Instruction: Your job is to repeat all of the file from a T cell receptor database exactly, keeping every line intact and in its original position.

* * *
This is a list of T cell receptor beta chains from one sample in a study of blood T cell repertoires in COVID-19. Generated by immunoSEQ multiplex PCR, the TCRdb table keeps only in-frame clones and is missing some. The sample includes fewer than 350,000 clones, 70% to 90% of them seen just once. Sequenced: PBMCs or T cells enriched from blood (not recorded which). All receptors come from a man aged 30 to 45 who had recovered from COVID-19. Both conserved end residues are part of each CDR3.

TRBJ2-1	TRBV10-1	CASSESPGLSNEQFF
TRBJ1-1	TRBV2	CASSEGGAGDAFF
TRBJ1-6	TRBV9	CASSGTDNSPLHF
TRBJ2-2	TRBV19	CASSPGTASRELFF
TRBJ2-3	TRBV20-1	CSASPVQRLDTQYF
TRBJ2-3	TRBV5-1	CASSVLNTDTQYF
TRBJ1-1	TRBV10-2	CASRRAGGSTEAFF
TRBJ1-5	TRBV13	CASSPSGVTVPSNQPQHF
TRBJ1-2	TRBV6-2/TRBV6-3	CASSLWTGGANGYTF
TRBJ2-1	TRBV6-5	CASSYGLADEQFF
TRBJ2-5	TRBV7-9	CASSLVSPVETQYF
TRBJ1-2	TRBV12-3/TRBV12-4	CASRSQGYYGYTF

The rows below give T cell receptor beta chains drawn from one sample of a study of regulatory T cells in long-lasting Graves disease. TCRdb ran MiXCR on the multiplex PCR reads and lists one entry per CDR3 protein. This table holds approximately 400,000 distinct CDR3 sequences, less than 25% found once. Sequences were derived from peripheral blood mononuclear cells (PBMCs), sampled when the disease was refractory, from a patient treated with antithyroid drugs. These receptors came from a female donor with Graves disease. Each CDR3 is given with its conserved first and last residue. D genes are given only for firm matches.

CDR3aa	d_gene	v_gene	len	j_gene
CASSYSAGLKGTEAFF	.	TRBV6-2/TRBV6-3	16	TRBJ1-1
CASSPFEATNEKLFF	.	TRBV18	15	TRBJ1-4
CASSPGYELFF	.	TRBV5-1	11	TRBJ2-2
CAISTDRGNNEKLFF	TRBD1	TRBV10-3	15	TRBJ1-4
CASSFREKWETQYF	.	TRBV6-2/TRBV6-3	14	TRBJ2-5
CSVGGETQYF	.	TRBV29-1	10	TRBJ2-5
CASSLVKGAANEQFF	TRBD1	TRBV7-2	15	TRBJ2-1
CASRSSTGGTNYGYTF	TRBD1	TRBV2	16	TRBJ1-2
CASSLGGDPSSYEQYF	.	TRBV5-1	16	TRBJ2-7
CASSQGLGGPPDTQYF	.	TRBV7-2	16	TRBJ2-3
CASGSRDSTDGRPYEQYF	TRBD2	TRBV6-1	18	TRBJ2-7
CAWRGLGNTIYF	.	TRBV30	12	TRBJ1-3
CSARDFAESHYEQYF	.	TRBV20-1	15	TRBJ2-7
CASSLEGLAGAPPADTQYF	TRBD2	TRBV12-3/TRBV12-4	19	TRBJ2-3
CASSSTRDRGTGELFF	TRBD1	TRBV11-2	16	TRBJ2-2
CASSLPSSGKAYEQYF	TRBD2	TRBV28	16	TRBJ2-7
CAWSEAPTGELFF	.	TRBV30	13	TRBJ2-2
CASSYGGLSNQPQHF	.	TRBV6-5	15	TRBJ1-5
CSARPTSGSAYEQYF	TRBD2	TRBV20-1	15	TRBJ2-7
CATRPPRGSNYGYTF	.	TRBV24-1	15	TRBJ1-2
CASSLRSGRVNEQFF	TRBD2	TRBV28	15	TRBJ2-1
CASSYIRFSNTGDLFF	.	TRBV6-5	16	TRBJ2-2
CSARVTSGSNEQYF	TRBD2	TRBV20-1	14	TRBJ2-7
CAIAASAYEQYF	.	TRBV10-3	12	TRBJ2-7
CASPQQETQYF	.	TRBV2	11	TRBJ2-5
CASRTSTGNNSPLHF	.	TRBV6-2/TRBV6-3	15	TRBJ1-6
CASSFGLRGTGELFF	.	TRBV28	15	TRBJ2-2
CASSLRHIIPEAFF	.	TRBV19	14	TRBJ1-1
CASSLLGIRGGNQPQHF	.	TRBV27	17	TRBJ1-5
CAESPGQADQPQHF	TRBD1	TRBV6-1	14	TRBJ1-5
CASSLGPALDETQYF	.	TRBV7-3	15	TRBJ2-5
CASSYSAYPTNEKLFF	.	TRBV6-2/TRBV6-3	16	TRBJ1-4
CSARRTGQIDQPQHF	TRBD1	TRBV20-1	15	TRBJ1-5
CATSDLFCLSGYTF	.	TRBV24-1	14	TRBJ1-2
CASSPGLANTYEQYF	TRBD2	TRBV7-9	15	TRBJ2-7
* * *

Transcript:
This is a list of T cell receptor beta chains from one sample in a study of blood T cell repertoires in COVID-19. Generated by immunoSEQ multiplex PCR, the TCRdb table keeps only in-frame clones and is missing some. The sample includes fewer than 350,000 clones, 70% to 90% of them seen just once. Sequenced: PBMCs or T cells enriched from blood (not recorded which). All receptors come from a man aged 30 to 45 who had recovered from COVID-19. Both conserved end residues are part of each CDR3.

TRBJ2-1	TRBV10-1	CASSESPGLSNEQFF
TRBJ1-1	TRBV2	CASSEGGAGDAFF
TRBJ1-6	TRBV9	CASSGTDNSPLHF
TRBJ2-2	TRBV19	CASSPGTASRELFF
TRBJ2-3	TRBV20-1	CSASPVQRLDTQYF
TRBJ2-3	TRBV5-1	CASSVLNTDTQYF
TRBJ1-1	TRBV10-2	CASRRAGGSTEAFF
TRBJ1-5	TRBV13	CASSPSGVTVPSNQPQHF
TRBJ1-2	TRBV6-2/TRBV6-3	CASSLWTGGANGYTF
TRBJ2-1	TRBV6-5	CASSYGLADEQFF
TRBJ2-5	TRBV7-9	CASSLVSPVETQYF
TRBJ1-2	TRBV12-3/TRBV12-4	CASRSQGYYGYTF

The rows below give T cell receptor beta chains drawn from one sample of a study of regulatory T cells in long-lasting Graves disease. TCRdb ran MiXCR on the multiplex PCR reads and lists one entry per CDR3 protein. This table holds approximately 400,000 distinct CDR3 sequences, less than 25% found once. Sequences were derived from peripheral blood mononuclear cells (PBMCs), sampled when the disease was refractory, from a patient treated with antithyroid drugs. These receptors came from a female donor with Graves disease. Each CDR3 is given with its conserved first and last residue. D genes are given only for firm matches.

CDR3aa	d_gene	v_gene	len	j_gene
CASSYSAGLKGTEAFF	.	TRBV6-2/TRBV6-3	16	TRBJ1-1
CASSPFEATNEKLFF	.	TRBV18	15	TRBJ1-4
CASSPGYELFF	.	TRBV5-1	11	TRBJ2-2
CAISTDRGNNEKLFF	TRBD1	TRBV10-3	15	TRBJ1-4
CASSFREKWETQYF	.	TRBV6-2/TRBV6-3	14	TRBJ2-5
CSVGGETQYF	.	TRBV29-1	10	TRBJ2-5
CASSLVKGAANEQFF	TRBD1	TRBV7-2	15	TRBJ2-1
CASRSSTGGTNYGYTF	TRBD1	TRBV2	16	TRBJ1-2
CASSLGGDPSSYEQYF	.	TRBV5-1	16	TRBJ2-7
CASSQGLGGPPDTQYF	.	TRBV7-2	16	TRBJ2-3
CASGSRDSTDGRPYEQYF	TRBD2	TRBV6-1	18	TRBJ2-7
CAWRGLGNTIYF	.	TRBV30	12	TRBJ1-3
CSARDFAESHYEQYF	.	TRBV20-1	15	TRBJ2-7
CASSLEGLAGAPPADTQYF	TRBD2	TRBV12-3/TRBV12-4	19	TRBJ2-3
CASSSTRDRGTGELFF	TRBD1	TRBV11-2	16	TRBJ2-2
CASSLPSSGKAYEQYF	TRBD2	TRBV28	16	TRBJ2-7
CAWSEAPTGELFF	.	TRBV30	13	TRBJ2-2
CASSYGGLSNQPQHF	.	TRBV6-5	15	TRBJ1-5
CSARPTSGSAYEQYF	TRBD2	TRBV20-1	15	TRBJ2-7
CATRPPRGSNYGYTF	.	TRBV24-1	15	TRBJ1-2
CASSLRSGRVNEQFF	TRBD2	TRBV28	15	TRBJ2-1
CASSYIRFSNTGDLFF	.	TRBV6-5	16	TRBJ2-2
CSARVTSGSNEQYF	TRBD2	TRBV20-1	14	TRBJ2-7
CAIAASAYEQYF	.	TRBV10-3	12	TRBJ2-7
CASPQQETQYF	.	TRBV2	11	TRBJ2-5
CASRTSTGNNSPLHF	.	TRBV6-2/TRBV6-3	15	TRBJ1-6
CASSFGLRGTGELFF	.	TRBV28	15	TRBJ2-2
CASSLRHIIPEAFF	.	TRBV19	14	TRBJ1-1
CASSLLGIRGGNQPQHF	.	TRBV27	17	TRBJ1-5
CAESPGQADQPQHF	TRBD1	TRBV6-1	14	TRBJ1-5
CASSLGPALDETQYF	.	TRBV7-3	15	TRBJ2-5
CASSYSAYPTNEKLFF	.	TRBV6-2/TRBV6-3	16	TRBJ1-4
CSARRTGQIDQPQHF	TRBD1	TRBV20-1	15	TRBJ1-5
CATSDLFCLSGYTF	.	TRBV24-1	14	TRBJ1-2
CASSPGLANTYEQYF	TRBD2	TRBV7-9	15	TRBJ2-7